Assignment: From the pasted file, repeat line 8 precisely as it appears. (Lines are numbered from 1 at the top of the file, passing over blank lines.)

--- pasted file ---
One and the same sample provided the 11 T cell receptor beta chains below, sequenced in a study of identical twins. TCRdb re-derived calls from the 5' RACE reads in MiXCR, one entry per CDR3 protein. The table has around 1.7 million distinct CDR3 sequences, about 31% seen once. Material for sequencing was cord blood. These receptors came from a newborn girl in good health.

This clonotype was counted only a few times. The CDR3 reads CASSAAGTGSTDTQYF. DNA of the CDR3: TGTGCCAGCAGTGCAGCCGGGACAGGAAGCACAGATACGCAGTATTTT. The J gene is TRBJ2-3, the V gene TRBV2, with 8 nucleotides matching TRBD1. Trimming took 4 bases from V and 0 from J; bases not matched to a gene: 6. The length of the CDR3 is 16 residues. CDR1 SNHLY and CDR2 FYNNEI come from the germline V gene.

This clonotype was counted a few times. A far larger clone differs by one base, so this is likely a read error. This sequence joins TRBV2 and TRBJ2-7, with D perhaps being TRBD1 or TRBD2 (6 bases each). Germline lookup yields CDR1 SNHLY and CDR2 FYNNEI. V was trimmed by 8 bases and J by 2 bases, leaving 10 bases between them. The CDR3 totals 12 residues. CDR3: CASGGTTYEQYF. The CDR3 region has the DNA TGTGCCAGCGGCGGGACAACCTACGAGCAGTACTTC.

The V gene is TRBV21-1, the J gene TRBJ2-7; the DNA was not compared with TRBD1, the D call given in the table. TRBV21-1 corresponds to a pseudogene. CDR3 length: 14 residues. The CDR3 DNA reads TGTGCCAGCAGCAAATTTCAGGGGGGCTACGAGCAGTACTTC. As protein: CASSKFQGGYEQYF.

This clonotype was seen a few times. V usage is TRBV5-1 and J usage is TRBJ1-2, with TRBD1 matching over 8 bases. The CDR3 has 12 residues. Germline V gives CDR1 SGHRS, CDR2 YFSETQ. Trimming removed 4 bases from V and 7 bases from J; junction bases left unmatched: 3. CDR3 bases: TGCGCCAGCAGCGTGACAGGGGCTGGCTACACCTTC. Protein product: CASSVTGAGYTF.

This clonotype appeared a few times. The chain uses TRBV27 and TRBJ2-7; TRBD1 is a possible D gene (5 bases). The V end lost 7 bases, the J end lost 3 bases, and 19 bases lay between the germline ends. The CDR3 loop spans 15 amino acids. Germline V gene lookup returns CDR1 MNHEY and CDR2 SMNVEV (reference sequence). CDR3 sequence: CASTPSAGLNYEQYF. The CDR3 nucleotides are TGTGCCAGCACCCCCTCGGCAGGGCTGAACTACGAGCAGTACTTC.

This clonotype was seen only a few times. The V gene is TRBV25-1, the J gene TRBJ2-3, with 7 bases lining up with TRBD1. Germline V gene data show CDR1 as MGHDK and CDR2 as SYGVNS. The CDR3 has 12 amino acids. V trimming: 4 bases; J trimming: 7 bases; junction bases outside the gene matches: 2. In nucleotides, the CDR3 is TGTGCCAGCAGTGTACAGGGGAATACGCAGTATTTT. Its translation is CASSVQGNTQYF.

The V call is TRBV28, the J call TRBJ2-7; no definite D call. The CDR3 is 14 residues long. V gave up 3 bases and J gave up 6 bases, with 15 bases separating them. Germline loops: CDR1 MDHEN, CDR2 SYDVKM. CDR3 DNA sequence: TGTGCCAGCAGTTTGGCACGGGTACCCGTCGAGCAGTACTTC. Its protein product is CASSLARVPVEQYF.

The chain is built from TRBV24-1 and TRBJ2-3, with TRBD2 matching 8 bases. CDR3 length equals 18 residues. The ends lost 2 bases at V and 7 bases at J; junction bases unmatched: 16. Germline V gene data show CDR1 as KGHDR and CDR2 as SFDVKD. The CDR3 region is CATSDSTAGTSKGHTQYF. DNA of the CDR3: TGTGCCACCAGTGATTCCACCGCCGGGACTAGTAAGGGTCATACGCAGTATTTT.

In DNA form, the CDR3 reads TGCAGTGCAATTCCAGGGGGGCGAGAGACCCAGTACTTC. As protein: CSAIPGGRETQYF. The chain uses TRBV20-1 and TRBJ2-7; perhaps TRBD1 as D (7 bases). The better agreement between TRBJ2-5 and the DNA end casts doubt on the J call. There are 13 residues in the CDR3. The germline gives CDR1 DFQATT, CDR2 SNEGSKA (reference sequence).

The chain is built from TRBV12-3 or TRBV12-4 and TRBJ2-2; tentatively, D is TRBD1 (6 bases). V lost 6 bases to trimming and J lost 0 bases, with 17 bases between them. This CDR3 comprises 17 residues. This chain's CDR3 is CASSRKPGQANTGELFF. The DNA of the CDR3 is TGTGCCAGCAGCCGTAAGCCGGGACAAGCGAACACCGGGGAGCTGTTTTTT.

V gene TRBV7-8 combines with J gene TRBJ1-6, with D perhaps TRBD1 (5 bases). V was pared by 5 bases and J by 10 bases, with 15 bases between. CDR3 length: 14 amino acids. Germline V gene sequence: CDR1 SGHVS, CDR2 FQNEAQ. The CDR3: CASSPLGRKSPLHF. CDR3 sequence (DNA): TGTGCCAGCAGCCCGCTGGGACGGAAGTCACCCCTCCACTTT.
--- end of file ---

The V call is TRBV28, the J call TRBJ2-7; no definite D call. The CDR3 is 14 residues long. V gave up 3 bases and J gave up 6 bases, with 15 bases separating them. Germline loops: CDR1 MDHEN, CDR2 SYDVKM. CDR3 DNA sequence: TGTGCCAGCAGTTTGGCACGGGTACCCGTCGAGCAGTACTTC. Its protein product is CASSLARVPVEQYF.